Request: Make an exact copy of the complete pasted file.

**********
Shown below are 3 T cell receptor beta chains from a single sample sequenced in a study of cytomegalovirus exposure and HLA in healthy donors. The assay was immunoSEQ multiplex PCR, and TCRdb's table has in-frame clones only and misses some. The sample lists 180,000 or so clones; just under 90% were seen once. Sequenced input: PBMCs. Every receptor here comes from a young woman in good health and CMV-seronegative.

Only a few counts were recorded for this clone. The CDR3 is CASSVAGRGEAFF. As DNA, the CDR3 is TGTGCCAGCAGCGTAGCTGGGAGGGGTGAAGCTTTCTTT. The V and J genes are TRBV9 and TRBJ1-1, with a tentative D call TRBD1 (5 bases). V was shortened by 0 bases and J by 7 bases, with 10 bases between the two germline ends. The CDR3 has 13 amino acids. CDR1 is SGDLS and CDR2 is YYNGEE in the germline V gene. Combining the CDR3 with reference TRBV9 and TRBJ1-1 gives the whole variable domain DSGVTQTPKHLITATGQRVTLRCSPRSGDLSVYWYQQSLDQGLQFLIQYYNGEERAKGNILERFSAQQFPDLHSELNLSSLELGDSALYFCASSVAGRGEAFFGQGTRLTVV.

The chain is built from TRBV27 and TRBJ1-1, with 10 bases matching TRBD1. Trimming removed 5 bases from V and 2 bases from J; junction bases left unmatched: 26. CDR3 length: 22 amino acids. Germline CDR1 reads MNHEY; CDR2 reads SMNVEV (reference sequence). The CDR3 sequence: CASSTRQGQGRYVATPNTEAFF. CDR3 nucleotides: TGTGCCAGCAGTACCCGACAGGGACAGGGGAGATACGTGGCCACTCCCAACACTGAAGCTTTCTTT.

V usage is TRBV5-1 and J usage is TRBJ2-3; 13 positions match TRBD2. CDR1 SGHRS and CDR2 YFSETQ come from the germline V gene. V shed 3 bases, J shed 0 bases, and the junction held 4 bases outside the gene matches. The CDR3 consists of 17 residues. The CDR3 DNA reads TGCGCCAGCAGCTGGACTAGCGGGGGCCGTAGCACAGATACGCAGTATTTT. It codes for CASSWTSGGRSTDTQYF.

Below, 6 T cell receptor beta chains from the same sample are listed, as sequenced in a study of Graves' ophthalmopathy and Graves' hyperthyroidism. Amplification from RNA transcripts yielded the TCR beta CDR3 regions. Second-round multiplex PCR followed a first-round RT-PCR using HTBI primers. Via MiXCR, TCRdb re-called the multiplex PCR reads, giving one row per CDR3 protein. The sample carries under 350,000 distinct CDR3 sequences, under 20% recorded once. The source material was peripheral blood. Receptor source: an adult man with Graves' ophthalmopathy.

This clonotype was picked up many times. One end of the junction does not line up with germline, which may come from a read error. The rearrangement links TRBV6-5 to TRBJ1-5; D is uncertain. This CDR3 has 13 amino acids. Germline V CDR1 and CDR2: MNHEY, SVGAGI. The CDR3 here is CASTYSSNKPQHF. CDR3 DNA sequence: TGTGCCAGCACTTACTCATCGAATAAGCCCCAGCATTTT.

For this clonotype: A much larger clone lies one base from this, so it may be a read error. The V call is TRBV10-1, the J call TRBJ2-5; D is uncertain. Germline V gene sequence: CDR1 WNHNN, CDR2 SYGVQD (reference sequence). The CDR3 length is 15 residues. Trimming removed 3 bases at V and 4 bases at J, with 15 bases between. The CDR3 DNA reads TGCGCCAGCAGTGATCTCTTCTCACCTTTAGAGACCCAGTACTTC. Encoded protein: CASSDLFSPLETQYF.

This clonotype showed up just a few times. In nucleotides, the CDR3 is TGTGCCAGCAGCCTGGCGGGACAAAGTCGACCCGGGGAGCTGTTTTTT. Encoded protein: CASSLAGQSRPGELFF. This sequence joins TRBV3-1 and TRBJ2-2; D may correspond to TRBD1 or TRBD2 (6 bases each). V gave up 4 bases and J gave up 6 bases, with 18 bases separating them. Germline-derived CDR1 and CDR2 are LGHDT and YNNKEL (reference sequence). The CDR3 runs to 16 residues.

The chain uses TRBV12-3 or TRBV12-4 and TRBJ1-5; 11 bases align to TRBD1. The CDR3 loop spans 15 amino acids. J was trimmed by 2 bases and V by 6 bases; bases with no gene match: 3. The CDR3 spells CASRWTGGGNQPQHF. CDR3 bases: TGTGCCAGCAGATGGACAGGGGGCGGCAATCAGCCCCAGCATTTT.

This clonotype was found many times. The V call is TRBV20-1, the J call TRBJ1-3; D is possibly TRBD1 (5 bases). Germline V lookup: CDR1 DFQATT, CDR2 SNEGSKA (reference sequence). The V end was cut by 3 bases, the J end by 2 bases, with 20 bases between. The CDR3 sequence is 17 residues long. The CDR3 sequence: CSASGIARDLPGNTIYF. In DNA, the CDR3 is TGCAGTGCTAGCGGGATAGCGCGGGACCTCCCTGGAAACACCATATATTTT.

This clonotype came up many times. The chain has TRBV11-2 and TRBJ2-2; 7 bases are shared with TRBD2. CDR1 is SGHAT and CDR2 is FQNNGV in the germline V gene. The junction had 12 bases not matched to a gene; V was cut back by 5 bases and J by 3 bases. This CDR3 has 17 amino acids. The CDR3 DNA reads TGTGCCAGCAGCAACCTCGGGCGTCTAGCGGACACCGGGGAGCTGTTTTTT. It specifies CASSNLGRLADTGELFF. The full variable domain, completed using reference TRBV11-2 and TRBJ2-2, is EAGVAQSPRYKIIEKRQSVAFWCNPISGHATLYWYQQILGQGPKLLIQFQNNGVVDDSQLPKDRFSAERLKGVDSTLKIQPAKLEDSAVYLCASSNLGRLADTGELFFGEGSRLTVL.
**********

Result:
Shown below are 3 T cell receptor beta chains from a single sample sequenced in a study of cytomegalovirus exposure and HLA in healthy donors. The assay was immunoSEQ multiplex PCR, and TCRdb's table has in-frame clones only and misses some. The sample lists 180,000 or so clones; just under 90% were seen once. Sequenced input: PBMCs. Every receptor here comes from a young woman in good health and CMV-seronegative.

Only a few counts were recorded for this clone. The CDR3 is CASSVAGRGEAFF. As DNA, the CDR3 is TGTGCCAGCAGCGTAGCTGGGAGGGGTGAAGCTTTCTTT. The V and J genes are TRBV9 and TRBJ1-1, with a tentative D call TRBD1 (5 bases). V was shortened by 0 bases and J by 7 bases, with 10 bases between the two germline ends. The CDR3 has 13 amino acids. CDR1 is SGDLS and CDR2 is YYNGEE in the germline V gene. Combining the CDR3 with reference TRBV9 and TRBJ1-1 gives the whole variable domain DSGVTQTPKHLITATGQRVTLRCSPRSGDLSVYWYQQSLDQGLQFLIQYYNGEERAKGNILERFSAQQFPDLHSELNLSSLELGDSALYFCASSVAGRGEAFFGQGTRLTVV.

The chain is built from TRBV27 and TRBJ1-1, with 10 bases matching TRBD1. Trimming removed 5 bases from V and 2 bases from J; junction bases left unmatched: 26. CDR3 length: 22 amino acids. Germline CDR1 reads MNHEY; CDR2 reads SMNVEV (reference sequence). The CDR3 sequence: CASSTRQGQGRYVATPNTEAFF. CDR3 nucleotides: TGTGCCAGCAGTACCCGACAGGGACAGGGGAGATACGTGGCCACTCCCAACACTGAAGCTTTCTTT.

V usage is TRBV5-1 and J usage is TRBJ2-3; 13 positions match TRBD2. CDR1 SGHRS and CDR2 YFSETQ come from the germline V gene. V shed 3 bases, J shed 0 bases, and the junction held 4 bases outside the gene matches. The CDR3 consists of 17 residues. The CDR3 DNA reads TGCGCCAGCAGCTGGACTAGCGGGGGCCGTAGCACAGATACGCAGTATTTT. It codes for CASSWTSGGRSTDTQYF.

Below, 6 T cell receptor beta chains from the same sample are listed, as sequenced in a study of Graves' ophthalmopathy and Graves' hyperthyroidism. Amplification from RNA transcripts yielded the TCR beta CDR3 regions. Second-round multiplex PCR followed a first-round RT-PCR using HTBI primers. Via MiXCR, TCRdb re-called the multiplex PCR reads, giving one row per CDR3 protein. The sample carries under 350,000 distinct CDR3 sequences, under 20% recorded once. The source material was peripheral blood. Receptor source: an adult man with Graves' ophthalmopathy.

This clonotype was picked up many times. One end of the junction does not line up with germline, which may come from a read error. The rearrangement links TRBV6-5 to TRBJ1-5; D is uncertain. This CDR3 has 13 amino acids. Germline V CDR1 and CDR2: MNHEY, SVGAGI. The CDR3 here is CASTYSSNKPQHF. CDR3 DNA sequence: TGTGCCAGCACTTACTCATCGAATAAGCCCCAGCATTTT.

For this clonotype: A much larger clone lies one base from this, so it may be a read error. The V call is TRBV10-1, the J call TRBJ2-5; D is uncertain. Germline V gene sequence: CDR1 WNHNN, CDR2 SYGVQD (reference sequence). The CDR3 length is 15 residues. Trimming removed 3 bases at V and 4 bases at J, with 15 bases between. The CDR3 DNA reads TGCGCCAGCAGTGATCTCTTCTCACCTTTAGAGACCCAGTACTTC. Encoded protein: CASSDLFSPLETQYF.

This clonotype showed up just a few times. In nucleotides, the CDR3 is TGTGCCAGCAGCCTGGCGGGACAAAGTCGACCCGGGGAGCTGTTTTTT. Encoded protein: CASSLAGQSRPGELFF. This sequence joins TRBV3-1 and TRBJ2-2; D may correspond to TRBD1 or TRBD2 (6 bases each). V gave up 4 bases and J gave up 6 bases, with 18 bases separating them. Germline-derived CDR1 and CDR2 are LGHDT and YNNKEL (reference sequence). The CDR3 runs to 16 residues.

The chain uses TRBV12-3 or TRBV12-4 and TRBJ1-5; 11 bases align to TRBD1. The CDR3 loop spans 15 amino acids. J was trimmed by 2 bases and V by 6 bases; bases with no gene match: 3. The CDR3 spells CASRWTGGGNQPQHF. CDR3 bases: TGTGCCAGCAGATGGACAGGGGGCGGCAATCAGCCCCAGCATTTT.

This clonotype was found many times. The V call is TRBV20-1, the J call TRBJ1-3; D is possibly TRBD1 (5 bases). Germline V lookup: CDR1 DFQATT, CDR2 SNEGSKA (reference sequence). The V end was cut by 3 bases, the J end by 2 bases, with 20 bases between. The CDR3 sequence is 17 residues long. The CDR3 sequence: CSASGIARDLPGNTIYF. In DNA, the CDR3 is TGCAGTGCTAGCGGGATAGCGCGGGACCTCCCTGGAAACACCATATATTTT.

This clonotype came up many times. The chain has TRBV11-2 and TRBJ2-2; 7 bases are shared with TRBD2. CDR1 is SGHAT and CDR2 is FQNNGV in the germline V gene. The junction had 12 bases not matched to a gene; V was cut back by 5 bases and J by 3 bases. This CDR3 has 17 amino acids. The CDR3 DNA reads TGTGCCAGCAGCAACCTCGGGCGTCTAGCGGACACCGGGGAGCTGTTTTTT. It specifies CASSNLGRLADTGELFF. The full variable domain, completed using reference TRBV11-2 and TRBJ2-2, is EAGVAQSPRYKIIEKRQSVAFWCNPISGHATLYWYQQILGQGPKLLIQFQNNGVVDDSQLPKDRFSAERLKGVDSTLKIQPAKLEDSAVYLCASSNLGRLADTGELFFGEGSRLTVL.